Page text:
Life’s the pits


Working on a new sportsbike is about as fun as pulling teeth…your own teeth that is and that’s when you’re not really pressed for time. Sure, you don’t need to balance carburettors, change jets, set the timing etc, etc but compared to bikes of the past there is a whole lot of stuff crammed in to not a lot of space. Bikes get smaller, the amount of technology gets greater. Add in the fact that you’re working on a race bike and things get worse.

While wandering the pits of round one of the World Superbike Championship at Phillip Island late in February this became very, very apparent. The perfect example of this ‘lack of space – not technology’ ethos is Ducati’s Panigale (see below). Sure, every bike has an air box, but not every bike’s air box doubles as the frame like these new ‘Dukes. There’s literally not even room for the rear shock due to the routing of the exhaust system, so it hangs off the side of the bike next to the riders leg…


This isn’t a problem when everything’s working well but when you throw in the fact that the bike’s engine has been tuned to compete in a world class racing series and you have 20 minutes to figure out why the bike has a miss-fire and you’re in a world of hurt if your resume says ‘race bike mechanic’. These guys (and I’m sure girls too) can pull one of these bikes apart, put it back together and have no worries about someone throwing themselves around a track at 300km/h without the thought of ‘did I torque that swing-arm nut up….?’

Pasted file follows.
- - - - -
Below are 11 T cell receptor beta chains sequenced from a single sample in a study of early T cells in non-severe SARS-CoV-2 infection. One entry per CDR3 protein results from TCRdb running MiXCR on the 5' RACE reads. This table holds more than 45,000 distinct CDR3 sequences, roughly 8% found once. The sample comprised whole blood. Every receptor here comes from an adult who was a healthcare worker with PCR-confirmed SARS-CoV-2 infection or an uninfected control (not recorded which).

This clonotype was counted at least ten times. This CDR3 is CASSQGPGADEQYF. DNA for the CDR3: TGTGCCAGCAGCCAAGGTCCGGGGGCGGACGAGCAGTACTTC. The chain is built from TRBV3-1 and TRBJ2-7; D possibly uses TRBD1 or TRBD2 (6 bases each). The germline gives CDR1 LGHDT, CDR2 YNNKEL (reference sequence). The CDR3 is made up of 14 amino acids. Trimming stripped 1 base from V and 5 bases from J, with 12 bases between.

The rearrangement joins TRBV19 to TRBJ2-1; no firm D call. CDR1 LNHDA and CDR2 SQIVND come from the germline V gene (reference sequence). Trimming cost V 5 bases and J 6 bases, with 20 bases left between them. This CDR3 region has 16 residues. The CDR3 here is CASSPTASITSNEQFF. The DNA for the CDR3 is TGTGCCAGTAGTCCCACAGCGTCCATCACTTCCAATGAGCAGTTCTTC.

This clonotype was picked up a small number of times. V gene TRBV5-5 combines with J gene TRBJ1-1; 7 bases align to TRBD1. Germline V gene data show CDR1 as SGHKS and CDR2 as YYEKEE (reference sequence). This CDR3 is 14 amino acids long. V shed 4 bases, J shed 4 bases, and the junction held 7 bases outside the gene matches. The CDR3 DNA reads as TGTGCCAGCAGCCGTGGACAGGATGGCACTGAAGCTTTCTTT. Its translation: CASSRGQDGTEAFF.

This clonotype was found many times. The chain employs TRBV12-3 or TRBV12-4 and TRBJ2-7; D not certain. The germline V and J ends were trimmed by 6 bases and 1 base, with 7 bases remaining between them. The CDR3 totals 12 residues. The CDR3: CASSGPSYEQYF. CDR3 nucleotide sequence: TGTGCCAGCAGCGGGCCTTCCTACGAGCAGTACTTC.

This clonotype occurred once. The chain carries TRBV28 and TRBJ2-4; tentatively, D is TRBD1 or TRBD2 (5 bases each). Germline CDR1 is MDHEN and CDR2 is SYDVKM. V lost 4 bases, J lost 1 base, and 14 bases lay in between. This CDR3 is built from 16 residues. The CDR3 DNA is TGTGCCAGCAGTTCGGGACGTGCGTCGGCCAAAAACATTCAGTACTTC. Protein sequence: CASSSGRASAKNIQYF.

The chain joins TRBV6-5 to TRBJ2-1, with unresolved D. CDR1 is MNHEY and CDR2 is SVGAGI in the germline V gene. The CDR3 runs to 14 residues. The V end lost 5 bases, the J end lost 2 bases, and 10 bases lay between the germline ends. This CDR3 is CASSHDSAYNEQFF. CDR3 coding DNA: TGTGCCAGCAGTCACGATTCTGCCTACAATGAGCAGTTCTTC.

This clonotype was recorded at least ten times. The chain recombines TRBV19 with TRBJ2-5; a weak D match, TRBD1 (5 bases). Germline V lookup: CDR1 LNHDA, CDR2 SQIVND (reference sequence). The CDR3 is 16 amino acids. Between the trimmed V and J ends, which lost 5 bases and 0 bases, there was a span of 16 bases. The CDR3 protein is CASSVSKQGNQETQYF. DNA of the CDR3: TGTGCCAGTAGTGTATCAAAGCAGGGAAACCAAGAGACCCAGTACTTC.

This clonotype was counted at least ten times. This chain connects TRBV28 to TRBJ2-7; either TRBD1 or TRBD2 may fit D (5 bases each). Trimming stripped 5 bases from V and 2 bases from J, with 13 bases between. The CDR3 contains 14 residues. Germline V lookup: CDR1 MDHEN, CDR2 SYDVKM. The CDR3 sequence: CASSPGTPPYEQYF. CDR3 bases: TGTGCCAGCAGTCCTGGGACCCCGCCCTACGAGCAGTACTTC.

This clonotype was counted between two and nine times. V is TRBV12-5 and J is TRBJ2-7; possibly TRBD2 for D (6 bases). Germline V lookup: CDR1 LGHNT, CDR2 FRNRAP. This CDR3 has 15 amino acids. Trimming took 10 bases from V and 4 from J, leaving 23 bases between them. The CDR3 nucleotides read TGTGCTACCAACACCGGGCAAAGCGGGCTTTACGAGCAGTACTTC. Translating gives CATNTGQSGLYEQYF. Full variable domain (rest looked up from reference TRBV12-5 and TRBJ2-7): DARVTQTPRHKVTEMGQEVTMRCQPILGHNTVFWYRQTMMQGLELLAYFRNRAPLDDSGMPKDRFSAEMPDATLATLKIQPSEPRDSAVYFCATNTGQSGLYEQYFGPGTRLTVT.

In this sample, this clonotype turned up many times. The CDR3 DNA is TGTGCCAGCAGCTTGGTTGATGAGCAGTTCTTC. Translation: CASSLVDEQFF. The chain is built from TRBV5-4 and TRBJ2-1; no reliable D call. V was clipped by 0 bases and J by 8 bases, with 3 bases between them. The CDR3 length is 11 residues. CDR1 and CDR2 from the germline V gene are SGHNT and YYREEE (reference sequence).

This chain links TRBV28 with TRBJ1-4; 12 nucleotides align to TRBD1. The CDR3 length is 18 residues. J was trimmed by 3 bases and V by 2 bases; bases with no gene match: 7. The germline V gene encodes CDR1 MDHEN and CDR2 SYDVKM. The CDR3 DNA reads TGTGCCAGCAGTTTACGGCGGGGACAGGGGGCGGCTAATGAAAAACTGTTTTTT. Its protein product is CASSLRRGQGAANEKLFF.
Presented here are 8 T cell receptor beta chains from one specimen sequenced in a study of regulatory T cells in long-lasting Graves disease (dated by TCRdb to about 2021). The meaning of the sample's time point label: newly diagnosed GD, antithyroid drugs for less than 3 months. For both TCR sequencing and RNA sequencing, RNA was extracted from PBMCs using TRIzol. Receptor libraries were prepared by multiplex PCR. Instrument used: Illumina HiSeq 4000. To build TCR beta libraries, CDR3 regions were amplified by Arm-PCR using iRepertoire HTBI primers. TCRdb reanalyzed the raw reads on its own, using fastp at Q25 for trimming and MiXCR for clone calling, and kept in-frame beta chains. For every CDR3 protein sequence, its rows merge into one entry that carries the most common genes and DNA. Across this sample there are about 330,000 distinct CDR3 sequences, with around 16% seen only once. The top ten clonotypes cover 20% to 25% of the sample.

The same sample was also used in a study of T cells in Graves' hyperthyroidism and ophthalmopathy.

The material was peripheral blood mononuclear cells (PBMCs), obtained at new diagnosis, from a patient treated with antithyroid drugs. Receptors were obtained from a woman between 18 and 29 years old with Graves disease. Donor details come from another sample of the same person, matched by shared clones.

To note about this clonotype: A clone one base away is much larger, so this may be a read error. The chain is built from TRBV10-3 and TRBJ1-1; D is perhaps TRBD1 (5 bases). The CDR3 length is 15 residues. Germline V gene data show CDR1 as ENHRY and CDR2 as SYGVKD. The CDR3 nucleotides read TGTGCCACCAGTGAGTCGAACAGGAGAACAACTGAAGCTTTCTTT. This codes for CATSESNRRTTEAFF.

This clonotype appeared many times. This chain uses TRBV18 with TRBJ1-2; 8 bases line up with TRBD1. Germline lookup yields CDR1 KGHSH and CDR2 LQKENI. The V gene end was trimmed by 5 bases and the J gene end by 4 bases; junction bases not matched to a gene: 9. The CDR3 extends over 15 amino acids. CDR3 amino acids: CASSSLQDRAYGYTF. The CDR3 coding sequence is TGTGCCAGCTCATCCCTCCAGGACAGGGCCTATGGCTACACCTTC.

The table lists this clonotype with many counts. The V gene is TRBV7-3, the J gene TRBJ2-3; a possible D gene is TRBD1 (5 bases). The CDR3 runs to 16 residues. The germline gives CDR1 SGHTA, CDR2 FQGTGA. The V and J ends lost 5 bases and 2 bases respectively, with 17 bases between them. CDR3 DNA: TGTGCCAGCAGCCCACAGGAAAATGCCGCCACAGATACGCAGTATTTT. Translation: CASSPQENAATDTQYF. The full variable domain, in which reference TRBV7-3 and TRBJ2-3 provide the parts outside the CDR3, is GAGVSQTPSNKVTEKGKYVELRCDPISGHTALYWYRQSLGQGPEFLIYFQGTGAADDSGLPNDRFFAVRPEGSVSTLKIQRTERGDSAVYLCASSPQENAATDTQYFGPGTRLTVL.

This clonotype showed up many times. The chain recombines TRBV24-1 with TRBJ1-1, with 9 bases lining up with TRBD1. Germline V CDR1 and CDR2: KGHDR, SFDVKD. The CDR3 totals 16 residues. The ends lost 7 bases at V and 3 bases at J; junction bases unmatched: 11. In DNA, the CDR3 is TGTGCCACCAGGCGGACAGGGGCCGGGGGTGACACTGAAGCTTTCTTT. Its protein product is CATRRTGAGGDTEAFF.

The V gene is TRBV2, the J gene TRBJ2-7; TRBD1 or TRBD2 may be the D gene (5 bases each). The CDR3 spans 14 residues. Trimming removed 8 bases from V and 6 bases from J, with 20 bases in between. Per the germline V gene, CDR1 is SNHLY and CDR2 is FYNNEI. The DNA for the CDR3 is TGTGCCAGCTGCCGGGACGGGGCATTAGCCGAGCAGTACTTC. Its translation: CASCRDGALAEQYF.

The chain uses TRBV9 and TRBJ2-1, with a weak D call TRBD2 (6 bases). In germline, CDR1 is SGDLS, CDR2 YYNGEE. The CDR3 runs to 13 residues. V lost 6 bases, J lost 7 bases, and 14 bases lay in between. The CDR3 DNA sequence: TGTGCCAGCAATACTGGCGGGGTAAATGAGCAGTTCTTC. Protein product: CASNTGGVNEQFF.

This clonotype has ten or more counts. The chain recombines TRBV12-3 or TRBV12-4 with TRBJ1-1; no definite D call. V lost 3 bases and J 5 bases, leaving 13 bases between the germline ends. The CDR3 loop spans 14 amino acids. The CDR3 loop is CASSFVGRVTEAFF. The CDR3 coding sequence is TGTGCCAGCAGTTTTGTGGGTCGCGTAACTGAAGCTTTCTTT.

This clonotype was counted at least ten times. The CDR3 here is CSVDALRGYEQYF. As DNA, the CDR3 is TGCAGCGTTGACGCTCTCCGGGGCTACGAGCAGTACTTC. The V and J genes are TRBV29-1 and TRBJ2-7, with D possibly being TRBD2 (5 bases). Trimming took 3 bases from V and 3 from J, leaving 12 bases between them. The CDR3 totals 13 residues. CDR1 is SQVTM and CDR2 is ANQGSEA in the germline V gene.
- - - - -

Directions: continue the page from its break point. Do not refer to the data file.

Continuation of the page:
Now I’m happy going out into my garage and changing the oil on my bike….if I’m feeling adventurous I might even rip the wheels off and change the tyres. I have even been known to replace an exhaust system here and there. But the thought of having tear a bike apart, put it back together and then be certain that it will make race distance with some other bloke riding it terrifies me. Mechanics have to be some of the most under-rated members of a race team. They’re not interviewed about the problems they faced getting a bike on the grid and they certainly don’t get to spray champagne on often dubious looking grid girls and yet without them, there’d probably only be one race a year.


I’m sure there’s some perks in there for the race mechanic somewhere. But looking at the picture above and thinking ‘that bike needs to be ready in 15minutes’ I’m not sure the perks would be worth it. Long story short, I’m glad they do it and I take my hat off to them.


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